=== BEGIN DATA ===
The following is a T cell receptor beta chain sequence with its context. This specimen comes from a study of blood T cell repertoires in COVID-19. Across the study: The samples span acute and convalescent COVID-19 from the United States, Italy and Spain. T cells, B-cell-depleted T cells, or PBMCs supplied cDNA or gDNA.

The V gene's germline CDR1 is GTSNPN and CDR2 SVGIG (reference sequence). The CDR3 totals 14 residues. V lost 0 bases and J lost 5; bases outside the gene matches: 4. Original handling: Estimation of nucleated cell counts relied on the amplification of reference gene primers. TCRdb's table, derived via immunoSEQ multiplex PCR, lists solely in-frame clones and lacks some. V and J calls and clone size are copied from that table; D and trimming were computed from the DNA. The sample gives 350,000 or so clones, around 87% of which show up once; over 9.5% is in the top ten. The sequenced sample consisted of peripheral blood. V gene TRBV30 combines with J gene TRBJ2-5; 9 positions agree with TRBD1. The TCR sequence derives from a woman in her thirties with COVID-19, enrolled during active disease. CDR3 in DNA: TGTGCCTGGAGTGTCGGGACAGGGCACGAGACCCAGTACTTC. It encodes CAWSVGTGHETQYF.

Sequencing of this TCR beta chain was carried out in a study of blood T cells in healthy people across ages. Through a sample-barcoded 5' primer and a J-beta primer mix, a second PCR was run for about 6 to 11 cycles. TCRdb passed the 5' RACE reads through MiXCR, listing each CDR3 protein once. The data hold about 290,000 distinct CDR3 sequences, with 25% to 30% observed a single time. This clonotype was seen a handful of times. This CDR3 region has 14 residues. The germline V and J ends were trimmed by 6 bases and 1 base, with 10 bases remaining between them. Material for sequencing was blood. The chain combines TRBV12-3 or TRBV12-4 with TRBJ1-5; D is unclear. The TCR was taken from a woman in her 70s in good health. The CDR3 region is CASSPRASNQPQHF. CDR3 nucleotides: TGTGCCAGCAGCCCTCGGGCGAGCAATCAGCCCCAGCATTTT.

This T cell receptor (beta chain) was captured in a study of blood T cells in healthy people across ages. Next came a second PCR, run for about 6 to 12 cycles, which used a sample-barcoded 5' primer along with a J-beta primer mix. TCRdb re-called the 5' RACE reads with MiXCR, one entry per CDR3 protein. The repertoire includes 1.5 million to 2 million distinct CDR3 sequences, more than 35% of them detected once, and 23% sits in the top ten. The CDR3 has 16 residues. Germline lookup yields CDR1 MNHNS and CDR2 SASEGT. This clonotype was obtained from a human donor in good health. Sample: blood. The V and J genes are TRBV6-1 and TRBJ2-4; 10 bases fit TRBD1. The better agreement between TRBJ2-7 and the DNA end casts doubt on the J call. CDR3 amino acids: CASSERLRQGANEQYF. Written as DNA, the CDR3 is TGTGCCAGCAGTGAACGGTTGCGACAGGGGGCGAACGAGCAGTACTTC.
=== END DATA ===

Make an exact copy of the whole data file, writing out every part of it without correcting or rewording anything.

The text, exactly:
The following is a T cell receptor beta chain sequence with its context. This specimen comes from a study of blood T cell repertoires in COVID-19. Across the study: The samples span acute and convalescent COVID-19 from the United States, Italy and Spain. T cells, B-cell-depleted T cells, or PBMCs supplied cDNA or gDNA.

The V gene's germline CDR1 is GTSNPN and CDR2 SVGIG (reference sequence). The CDR3 totals 14 residues. V lost 0 bases and J lost 5; bases outside the gene matches: 4. Original handling: Estimation of nucleated cell counts relied on the amplification of reference gene primers. TCRdb's table, derived via immunoSEQ multiplex PCR, lists solely in-frame clones and lacks some. V and J calls and clone size are copied from that table; D and trimming were computed from the DNA. The sample gives 350,000 or so clones, around 87% of which show up once; over 9.5% is in the top ten. The sequenced sample consisted of peripheral blood. V gene TRBV30 combines with J gene TRBJ2-5; 9 positions agree with TRBD1. The TCR sequence derives from a woman in her thirties with COVID-19, enrolled during active disease. CDR3 in DNA: TGTGCCTGGAGTGTCGGGACAGGGCACGAGACCCAGTACTTC. It encodes CAWSVGTGHETQYF.

Sequencing of this TCR beta chain was carried out in a study of blood T cells in healthy people across ages. Through a sample-barcoded 5' primer and a J-beta primer mix, a second PCR was run for about 6 to 11 cycles. TCRdb passed the 5' RACE reads through MiXCR, listing each CDR3 protein once. The data hold about 290,000 distinct CDR3 sequences, with 25% to 30% observed a single time. This clonotype was seen a handful of times. This CDR3 region has 14 residues. The germline V and J ends were trimmed by 6 bases and 1 base, with 10 bases remaining between them. Material for sequencing was blood. The chain combines TRBV12-3 or TRBV12-4 with TRBJ1-5; D is unclear. The TCR was taken from a woman in her 70s in good health. The CDR3 region is CASSPRASNQPQHF. CDR3 nucleotides: TGTGCCAGCAGCCCTCGGGCGAGCAATCAGCCCCAGCATTTT.

This T cell receptor (beta chain) was captured in a study of blood T cells in healthy people across ages. Next came a second PCR, run for about 6 to 12 cycles, which used a sample-barcoded 5' primer along with a J-beta primer mix. TCRdb re-called the 5' RACE reads with MiXCR, one entry per CDR3 protein. The repertoire includes 1.5 million to 2 million distinct CDR3 sequences, more than 35% of them detected once, and 23% sits in the top ten. The CDR3 has 16 residues. Germline lookup yields CDR1 MNHNS and CDR2 SASEGT. This clonotype was obtained from a human donor in good health. Sample: blood. The V and J genes are TRBV6-1 and TRBJ2-4; 10 bases fit TRBD1. The better agreement between TRBJ2-7 and the DNA end casts doubt on the J call. CDR3 amino acids: CASSERLRQGANEQYF. Written as DNA, the CDR3 is TGTGCCAGCAGTGAACGGTTGCGACAGGGGGCGAACGAGCAGTACTTC.